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The Russian invasion of Ukraine has focussed attention on the importance of Russian exports of gas, oil and coal, both to the Russian economy and for the energy security of the countries that import these fuels, especially in Europe. Sanctions on Russian energy have so far been limited, but the UK and EU have started planning to move away from Russian fossil fuels.

Reliance on Russian fossil fuels

In 2021 imports from Russia made up 4% of gas used in the UK, 9% of oil and 27% of coal. In 2021, imports of gas, oil and coal from Russian to the UK were worth a combined £4.5 billion. According to Eurostat, in 2020, imports from Russia made up 39% of the gas used in the EU, 23% of oil imports and 46% of coal imports.

In March 2022, the first full month since the invasion, the quantity of oil, gas and coal imported from Russia all fell substantially compared to March 2021. However, much higher fossil fuel prices meant that the value of these imports all increased and were 20% higher in total than in March 2021. Overall energy imports from Russia in the year to March 2022 were £5.3 billion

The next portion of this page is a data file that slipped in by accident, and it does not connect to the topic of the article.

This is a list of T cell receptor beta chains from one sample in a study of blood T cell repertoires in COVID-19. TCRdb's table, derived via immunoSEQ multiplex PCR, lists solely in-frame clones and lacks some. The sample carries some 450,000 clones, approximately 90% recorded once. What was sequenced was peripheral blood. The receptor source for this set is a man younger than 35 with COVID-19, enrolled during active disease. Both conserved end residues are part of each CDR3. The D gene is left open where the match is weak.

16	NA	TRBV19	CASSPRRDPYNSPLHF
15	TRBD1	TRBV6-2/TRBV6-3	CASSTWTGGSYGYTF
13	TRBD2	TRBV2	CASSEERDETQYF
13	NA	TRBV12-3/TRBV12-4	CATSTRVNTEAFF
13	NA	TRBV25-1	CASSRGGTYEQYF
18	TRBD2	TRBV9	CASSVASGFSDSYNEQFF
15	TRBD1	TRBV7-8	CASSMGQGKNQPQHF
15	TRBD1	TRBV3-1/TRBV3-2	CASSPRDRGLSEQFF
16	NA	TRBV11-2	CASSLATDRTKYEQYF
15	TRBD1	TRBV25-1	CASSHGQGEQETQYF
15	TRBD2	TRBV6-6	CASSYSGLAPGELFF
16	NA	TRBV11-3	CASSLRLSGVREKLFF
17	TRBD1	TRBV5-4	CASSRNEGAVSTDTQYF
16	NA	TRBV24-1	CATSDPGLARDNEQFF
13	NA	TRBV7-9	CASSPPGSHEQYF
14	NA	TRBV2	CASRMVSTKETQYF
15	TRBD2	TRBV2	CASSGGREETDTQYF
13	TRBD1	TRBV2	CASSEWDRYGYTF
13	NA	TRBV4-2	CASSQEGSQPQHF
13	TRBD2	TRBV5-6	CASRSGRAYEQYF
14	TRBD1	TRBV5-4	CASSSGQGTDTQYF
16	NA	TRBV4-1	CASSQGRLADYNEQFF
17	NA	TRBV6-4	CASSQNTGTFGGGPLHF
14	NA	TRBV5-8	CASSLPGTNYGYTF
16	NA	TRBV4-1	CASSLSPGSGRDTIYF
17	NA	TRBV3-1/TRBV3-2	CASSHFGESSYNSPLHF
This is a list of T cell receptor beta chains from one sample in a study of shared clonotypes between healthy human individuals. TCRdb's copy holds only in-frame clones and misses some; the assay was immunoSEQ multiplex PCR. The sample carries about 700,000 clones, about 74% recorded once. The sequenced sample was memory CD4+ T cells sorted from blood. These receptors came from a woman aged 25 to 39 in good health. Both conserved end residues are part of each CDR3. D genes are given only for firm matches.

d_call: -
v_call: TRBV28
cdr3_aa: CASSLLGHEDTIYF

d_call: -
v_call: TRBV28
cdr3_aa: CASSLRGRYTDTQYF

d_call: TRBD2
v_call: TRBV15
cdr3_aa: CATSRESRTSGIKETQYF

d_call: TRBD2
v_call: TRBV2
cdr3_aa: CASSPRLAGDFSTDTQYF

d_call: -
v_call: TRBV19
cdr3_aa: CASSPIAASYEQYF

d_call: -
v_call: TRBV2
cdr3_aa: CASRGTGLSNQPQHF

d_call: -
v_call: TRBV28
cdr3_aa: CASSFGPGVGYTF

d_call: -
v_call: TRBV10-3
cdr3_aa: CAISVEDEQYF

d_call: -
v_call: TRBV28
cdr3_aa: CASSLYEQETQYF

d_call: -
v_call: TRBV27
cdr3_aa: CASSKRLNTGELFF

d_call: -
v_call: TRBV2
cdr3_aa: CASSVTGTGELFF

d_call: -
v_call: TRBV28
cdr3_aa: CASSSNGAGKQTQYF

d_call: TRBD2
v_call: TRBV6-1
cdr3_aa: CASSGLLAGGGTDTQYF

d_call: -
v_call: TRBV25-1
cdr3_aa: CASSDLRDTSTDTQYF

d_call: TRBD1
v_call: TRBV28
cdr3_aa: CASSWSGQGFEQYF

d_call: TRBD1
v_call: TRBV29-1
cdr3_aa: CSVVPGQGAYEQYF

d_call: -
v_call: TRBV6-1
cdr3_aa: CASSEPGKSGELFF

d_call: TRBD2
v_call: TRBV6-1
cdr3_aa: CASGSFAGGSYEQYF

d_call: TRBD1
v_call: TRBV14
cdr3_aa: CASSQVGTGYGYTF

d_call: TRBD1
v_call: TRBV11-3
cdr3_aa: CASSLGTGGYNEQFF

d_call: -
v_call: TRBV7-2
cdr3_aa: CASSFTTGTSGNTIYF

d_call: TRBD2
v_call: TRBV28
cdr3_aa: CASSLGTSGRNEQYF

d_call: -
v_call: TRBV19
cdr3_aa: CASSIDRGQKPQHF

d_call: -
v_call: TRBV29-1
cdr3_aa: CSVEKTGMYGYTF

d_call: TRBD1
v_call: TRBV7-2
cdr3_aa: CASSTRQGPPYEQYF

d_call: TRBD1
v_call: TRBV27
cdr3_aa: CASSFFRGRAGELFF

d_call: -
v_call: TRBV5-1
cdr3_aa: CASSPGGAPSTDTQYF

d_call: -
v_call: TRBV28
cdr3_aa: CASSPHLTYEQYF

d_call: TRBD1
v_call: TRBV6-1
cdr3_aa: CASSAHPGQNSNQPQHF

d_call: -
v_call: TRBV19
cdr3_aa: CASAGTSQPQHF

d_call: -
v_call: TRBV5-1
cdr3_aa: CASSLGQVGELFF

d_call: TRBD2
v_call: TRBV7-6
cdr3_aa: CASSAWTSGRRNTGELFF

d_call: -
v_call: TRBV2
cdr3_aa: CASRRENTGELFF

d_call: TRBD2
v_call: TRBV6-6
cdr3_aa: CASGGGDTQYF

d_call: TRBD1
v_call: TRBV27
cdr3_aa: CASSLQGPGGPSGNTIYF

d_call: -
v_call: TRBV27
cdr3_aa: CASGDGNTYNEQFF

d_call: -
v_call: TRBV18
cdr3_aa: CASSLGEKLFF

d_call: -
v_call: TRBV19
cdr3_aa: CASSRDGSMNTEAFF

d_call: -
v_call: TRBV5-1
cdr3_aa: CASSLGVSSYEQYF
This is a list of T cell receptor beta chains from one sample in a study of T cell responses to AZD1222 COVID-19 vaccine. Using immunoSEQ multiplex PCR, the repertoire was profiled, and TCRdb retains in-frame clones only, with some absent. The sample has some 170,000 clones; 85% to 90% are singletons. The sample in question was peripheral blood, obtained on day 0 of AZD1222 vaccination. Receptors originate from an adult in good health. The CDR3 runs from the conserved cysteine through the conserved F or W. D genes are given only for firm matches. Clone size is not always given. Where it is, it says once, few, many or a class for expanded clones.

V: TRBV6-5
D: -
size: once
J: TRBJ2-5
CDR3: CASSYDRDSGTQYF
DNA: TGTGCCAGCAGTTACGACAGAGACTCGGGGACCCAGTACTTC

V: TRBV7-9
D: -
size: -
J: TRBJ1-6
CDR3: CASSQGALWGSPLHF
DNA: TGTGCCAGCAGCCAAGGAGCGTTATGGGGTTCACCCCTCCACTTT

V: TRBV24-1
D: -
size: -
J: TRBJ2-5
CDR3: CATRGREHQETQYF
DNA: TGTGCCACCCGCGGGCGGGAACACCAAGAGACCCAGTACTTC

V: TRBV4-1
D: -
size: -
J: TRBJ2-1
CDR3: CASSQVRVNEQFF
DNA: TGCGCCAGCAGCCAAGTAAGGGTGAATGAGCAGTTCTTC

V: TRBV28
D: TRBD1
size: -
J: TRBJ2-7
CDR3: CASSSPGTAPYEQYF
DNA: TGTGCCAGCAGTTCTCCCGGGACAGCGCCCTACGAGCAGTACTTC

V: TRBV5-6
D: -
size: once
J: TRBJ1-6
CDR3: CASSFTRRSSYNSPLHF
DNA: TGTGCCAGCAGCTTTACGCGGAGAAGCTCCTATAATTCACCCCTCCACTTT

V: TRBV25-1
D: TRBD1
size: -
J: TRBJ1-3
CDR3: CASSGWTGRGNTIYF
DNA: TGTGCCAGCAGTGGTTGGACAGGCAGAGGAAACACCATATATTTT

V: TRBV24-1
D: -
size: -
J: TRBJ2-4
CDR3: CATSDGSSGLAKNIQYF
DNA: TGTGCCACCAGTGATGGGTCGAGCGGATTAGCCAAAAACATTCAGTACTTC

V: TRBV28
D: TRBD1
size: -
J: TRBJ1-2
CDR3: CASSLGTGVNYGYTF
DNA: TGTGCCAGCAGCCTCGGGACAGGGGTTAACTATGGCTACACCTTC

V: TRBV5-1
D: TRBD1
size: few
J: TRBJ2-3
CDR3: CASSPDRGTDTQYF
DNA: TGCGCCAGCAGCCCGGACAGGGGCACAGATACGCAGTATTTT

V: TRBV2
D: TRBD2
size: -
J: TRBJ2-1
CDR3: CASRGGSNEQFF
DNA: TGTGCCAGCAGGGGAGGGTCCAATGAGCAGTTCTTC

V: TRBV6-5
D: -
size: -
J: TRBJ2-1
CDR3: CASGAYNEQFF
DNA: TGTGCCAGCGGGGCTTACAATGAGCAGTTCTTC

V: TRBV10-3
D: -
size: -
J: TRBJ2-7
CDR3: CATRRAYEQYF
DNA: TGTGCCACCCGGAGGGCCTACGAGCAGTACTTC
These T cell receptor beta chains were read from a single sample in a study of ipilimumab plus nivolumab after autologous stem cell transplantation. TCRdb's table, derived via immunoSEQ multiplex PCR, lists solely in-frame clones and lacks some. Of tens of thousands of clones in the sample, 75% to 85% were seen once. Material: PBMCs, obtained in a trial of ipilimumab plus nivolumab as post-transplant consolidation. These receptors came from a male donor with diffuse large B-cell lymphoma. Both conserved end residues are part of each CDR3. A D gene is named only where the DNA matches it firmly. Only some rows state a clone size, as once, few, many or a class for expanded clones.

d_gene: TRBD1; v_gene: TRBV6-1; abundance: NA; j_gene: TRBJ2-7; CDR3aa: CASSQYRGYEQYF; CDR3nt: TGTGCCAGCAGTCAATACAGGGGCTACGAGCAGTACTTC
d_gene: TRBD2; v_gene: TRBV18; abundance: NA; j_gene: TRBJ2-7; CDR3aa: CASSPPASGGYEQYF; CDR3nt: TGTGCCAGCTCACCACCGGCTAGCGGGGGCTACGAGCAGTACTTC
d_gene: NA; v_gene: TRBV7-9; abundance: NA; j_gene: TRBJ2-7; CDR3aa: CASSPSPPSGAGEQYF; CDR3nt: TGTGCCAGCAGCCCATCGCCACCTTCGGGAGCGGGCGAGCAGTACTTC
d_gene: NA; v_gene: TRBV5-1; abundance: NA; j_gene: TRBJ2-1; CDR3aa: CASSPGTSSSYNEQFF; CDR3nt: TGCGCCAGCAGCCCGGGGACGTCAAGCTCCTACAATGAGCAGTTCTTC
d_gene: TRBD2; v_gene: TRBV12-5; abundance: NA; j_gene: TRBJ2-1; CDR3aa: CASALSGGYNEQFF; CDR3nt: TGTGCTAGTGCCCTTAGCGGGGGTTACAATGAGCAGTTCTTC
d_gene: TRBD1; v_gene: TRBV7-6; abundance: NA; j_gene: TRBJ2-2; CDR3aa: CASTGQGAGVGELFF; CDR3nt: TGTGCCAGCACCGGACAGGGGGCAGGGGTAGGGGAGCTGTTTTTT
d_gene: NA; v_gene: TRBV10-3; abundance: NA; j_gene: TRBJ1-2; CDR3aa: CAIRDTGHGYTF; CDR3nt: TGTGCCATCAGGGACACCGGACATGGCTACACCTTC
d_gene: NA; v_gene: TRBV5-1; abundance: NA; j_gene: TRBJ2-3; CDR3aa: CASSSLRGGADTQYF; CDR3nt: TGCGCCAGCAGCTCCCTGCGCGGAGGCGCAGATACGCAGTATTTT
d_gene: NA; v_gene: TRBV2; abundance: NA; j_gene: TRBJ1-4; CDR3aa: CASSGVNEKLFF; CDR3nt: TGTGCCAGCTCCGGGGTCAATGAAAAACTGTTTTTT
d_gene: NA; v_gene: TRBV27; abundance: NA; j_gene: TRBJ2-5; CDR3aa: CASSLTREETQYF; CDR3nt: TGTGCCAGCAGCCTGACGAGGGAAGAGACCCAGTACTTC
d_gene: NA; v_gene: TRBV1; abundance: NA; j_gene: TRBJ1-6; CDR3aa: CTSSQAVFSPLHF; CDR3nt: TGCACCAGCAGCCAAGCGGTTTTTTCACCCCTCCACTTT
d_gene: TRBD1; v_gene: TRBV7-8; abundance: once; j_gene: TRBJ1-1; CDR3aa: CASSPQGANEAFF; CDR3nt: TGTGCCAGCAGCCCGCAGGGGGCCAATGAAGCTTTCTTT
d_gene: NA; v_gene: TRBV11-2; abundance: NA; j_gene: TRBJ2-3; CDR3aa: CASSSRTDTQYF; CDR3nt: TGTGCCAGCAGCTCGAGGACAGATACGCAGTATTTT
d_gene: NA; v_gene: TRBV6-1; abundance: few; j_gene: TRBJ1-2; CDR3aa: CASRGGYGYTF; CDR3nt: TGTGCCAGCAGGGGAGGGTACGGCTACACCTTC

While the UK relies on Russian energy to a lesser extent than many other European countries, it is still exposed to the disruption in energy markets due to the invasion of Ukraine. Gas and oil prices have increased sharply and are likely to remain high as many European countries look to other sources of energy.

This briefing presents the latest monthly data on UK imports of gas, oil and coal from Russia. It also includes data for Europe, although this is less up to date. The Library has published related briefings on:

The International Energy Agency has published detailed information on the oil and gas markets and Russian supply on their Russian supplies to global energy markets pages. Their Reliance on Russian Fossil Fuels Data Explorer gives statistics on how much fossil fuels OECD and EU countries import from Russia. In March 2022 they also published A 10-Point Plan to Reduce the European Union’s Reliance on Russian Natural Gas and A 10-Point Plan to Cut Oil Use.

The Centre for Research on Energy and Clean Air tracks detailed ship movements and pipeline flows of fossil fuels from Russia in its Russian Energy Exports Tracker. On 27 April they published a report on energy imports from Russia in the two months since the invasion. This found that Russia had exported €63 billion in fossil fuels; €44 billion of which had gone to the EU. Germany was the largest single destination (€9.1 billion), followed by Italy, China and the Netherlands. The UK was not one of the top 20 destinations. The volume of oil and coal exported to the EU fell between January/February and April, but gas volumes increased. Higher prices have increased the value of exports. This report was also covered in the FT and The Guardian.


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